The Emily Couric Clinical Cancer Center will be a place where healing and hope reside.
Located on the University of Virginia campus in Charlottesville, the center will offer access to doctors, counseling, treatment and a greater variety of clinical trials and new drug options. It also will house a pharmacy and women’s cancer clinic.
But before the healing can begin, the center needs to be constructed. And even before that, the way needs to be cleared.
That’s where Earth Savers Inc. comes in.
The Pittsburgh, Pa.-based contractor has started to demolish a three-story parking garage along Jefferson Park Avenue.
The Earth Savers crew participated in the April 12 groundbreaking ceremony. Instead of the line-up of dignitaries in suits and hard hats flinging shovels of dirt for the cameras, a Link-Belt excavator rolled onto the site with a 4,500-lb. (2,041 kg) hammer and started chipping away at the West Parking Garage. As the hammer’s impact echoed through Charlottesville, members of Cavalier Marching Band played the 1812 Overture.
Two Link-Belt excavators are the stars of this demolition — a 210 LX with a 4,500-lb. hammer, which is owned by Earth Savers, and a 330LX with a Genesis shear, rented from Link-Belt Mid-Atlantic.
Sandwiched between two U. Va. hospital buildings, the Earth Savers crew has had to keep resulting dust at the forefront of their minds, said Project Manager Chuck Dolansky Jr.
“Dust control is constantly an issue on this project,” Dolansky said.
At times through the project, the crews will need to use a debris netting system and move the work zone into the surrounding streets as a precautionary measure.
“There are areas where the building is 10 feet off the sidewalk,” Dolansky said.
Superintendent Dan Nichols said the garage is a combination pre-cast / cast-in-place structure, which means the chance that it’s unstable is greater with more points of connection.
The demolition will result in approximately 4,800 cu. yd. (3,670 cu m) of concrete and 140 tons (127 t) of rebar.
Dolansky said he is still in the process of selecting a recycler. Debris won’t start leaving the site until later in the project, when most of the structure is down and the crew has had the chance to process and segregate the material.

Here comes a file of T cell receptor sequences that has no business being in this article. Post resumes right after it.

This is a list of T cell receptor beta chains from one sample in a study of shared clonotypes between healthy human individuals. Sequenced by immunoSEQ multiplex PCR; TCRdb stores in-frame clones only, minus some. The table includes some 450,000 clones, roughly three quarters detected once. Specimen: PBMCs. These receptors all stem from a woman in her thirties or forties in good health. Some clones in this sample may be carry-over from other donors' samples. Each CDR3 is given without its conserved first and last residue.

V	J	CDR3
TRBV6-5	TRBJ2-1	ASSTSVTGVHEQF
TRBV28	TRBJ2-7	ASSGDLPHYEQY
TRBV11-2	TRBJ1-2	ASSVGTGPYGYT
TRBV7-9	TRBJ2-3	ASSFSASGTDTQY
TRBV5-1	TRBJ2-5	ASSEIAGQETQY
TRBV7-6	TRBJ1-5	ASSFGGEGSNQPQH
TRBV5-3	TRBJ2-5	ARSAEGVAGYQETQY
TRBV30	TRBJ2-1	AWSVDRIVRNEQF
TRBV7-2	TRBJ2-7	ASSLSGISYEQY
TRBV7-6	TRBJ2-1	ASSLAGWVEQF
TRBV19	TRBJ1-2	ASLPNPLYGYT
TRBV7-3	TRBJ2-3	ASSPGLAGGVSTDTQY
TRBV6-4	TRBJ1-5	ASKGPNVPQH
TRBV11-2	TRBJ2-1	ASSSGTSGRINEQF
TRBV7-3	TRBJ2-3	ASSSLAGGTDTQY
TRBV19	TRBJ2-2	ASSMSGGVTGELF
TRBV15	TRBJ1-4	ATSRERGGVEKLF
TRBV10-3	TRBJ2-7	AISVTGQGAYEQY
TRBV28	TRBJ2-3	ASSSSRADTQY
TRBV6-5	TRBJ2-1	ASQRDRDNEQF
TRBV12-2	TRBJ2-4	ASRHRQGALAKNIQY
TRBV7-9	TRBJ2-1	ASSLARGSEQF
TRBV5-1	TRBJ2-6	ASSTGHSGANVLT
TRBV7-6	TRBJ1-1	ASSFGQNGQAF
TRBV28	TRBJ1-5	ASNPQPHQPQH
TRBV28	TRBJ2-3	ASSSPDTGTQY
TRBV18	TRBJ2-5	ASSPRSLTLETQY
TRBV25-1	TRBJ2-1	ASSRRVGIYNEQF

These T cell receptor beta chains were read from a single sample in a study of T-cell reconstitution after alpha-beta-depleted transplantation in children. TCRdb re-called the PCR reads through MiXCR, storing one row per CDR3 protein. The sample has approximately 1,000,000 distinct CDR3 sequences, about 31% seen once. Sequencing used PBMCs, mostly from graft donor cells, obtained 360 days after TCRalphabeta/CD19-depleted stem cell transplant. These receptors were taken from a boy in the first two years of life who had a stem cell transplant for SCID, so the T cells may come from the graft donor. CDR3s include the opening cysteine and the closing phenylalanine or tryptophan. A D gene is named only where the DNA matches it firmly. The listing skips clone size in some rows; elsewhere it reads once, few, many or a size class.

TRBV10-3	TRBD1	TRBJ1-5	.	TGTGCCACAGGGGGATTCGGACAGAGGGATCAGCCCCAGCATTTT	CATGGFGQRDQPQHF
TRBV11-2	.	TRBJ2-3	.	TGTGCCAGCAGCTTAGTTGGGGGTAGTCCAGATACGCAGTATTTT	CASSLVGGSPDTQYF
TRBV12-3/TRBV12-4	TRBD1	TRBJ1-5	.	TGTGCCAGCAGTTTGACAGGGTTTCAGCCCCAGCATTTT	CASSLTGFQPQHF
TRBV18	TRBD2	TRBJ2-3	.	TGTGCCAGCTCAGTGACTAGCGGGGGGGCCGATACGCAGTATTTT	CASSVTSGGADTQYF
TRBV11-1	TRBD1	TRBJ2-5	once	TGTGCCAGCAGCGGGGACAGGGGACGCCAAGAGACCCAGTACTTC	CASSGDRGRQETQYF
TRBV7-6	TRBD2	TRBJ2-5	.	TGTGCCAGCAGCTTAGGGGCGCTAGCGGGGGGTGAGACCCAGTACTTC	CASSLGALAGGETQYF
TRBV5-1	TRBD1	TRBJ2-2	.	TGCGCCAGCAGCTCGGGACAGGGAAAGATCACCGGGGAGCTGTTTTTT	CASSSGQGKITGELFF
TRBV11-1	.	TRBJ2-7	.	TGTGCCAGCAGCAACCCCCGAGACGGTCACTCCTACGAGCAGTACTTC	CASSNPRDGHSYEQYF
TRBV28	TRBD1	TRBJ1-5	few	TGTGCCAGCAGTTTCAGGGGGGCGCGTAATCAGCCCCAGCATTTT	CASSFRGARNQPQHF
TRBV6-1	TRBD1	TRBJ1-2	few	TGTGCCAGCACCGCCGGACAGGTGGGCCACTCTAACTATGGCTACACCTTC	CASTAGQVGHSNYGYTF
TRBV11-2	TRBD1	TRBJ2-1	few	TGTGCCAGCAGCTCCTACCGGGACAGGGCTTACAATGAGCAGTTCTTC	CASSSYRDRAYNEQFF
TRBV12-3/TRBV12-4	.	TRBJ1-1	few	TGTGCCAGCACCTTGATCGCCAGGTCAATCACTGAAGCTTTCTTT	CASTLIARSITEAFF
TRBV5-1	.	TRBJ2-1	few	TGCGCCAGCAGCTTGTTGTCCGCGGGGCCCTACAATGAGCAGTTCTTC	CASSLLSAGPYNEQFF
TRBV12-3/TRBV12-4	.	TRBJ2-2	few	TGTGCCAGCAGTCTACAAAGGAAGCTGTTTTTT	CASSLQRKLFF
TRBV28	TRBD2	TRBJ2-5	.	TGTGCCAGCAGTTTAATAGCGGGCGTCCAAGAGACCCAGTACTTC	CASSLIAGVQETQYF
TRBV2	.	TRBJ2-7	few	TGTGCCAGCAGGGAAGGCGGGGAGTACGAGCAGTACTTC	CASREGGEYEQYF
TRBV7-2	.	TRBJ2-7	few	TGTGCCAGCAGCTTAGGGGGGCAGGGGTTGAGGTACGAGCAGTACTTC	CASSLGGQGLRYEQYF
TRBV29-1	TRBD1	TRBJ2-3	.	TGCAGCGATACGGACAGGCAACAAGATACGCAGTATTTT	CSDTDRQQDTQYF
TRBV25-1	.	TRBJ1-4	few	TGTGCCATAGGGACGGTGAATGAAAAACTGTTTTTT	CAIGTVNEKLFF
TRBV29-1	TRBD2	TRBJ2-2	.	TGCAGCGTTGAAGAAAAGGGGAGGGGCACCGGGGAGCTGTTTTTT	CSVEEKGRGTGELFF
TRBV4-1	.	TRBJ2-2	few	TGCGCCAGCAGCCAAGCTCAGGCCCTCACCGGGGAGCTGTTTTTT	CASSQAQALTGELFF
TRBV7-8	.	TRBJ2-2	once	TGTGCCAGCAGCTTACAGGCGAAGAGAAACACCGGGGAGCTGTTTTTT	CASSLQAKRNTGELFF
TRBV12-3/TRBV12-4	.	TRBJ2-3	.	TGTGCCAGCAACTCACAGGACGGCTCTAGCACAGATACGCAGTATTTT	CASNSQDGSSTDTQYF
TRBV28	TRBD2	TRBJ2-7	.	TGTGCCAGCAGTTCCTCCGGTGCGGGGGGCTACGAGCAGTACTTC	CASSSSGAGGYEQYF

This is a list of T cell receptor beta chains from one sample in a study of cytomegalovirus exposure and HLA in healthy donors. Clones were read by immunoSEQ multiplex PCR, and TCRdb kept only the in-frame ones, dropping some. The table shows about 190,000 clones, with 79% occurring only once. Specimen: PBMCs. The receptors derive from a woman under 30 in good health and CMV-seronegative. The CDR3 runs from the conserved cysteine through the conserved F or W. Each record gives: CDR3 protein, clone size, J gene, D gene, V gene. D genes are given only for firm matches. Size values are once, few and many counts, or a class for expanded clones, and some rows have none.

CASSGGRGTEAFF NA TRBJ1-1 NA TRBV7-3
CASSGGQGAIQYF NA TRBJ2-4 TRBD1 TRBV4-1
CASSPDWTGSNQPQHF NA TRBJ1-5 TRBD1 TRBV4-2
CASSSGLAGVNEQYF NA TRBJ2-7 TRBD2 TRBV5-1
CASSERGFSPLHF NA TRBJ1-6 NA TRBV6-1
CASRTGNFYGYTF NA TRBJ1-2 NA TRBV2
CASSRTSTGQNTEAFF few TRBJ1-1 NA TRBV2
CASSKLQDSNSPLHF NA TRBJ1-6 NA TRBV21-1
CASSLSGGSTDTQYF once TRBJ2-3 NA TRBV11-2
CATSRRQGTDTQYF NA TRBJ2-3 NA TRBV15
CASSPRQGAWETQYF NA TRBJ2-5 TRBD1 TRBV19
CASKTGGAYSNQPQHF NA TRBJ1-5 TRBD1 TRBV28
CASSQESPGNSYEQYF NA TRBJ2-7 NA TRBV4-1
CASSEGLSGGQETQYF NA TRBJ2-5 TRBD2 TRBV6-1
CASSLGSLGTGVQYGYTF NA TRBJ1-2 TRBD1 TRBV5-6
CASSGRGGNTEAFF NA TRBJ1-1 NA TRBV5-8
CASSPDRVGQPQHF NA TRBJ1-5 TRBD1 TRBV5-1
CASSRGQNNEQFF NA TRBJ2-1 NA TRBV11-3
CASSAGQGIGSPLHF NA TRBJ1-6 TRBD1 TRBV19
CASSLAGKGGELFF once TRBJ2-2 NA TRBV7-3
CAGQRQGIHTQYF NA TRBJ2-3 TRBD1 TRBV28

“We want to maximize the recovery of metals and put that back into the profitability of the project,” he said.
Waiting until later to remove the debris also allows more space for trucks to maneuver. Dolansky said he wants to ensure the recycling firm’s trucks are in and out on a timely basis to help save costs.
While Earth Savers generally recycles its own material, Nichols said time constraints on this job require the crew to look elsewhere. The job must be completed by May 23.
Three operators and two labors are working 10-hour shifts, five days a week.
Earth Savers has been bringing down structure for the past decade. A minority-owned and HUB zone company, it does approximately $6 million worth of demolition a year and employs 25 people. As seen by this job, the company does not restrict itself geographically.
“You have to be willing to go where the work’s at,” Nichols said. “If you limit yourself to a small market, you’re going to get a small reward out of it.”
A union operator by trade, Nichols went out on his first demolition job in 1997 and immediately knew it was his calling.
“From then on, I never looked back,” he said. “My mom always said, ’You’re good at making a mess, so stick with it.’”
The groundbreaking ceremony for the $74 million Couric Center attracted more than 300 guests.
“This building will bring together great minds to fulfill the promise of an academic medical center, university President John Casteen told the crowd. “Discoveries made here will advance cancer care for future generations.”
The center is named after a former state senator who lost her battle with pancreatic cancer in October 2001. She had encouraged U. Va. to create a new type of cancer center that not only treated the disease, but the whole person.
Emily Couric’s sister, CBS Evening News Anchor Katie Couric, a U. Va. alumna, called the event “bittersweet.”
“We would much rather be here with Emily celebrating another great accomplishment of hers,” Couric said. “But we are really happy and grateful that so many people have come together to honor her. She thought to have a first-class cancer center that focused on patients and not just the disease would be a wonderful thing for this community.”
The five-story, 150,000-sq.-ft. (13,935 sq m) center will be completed in 2011. CEG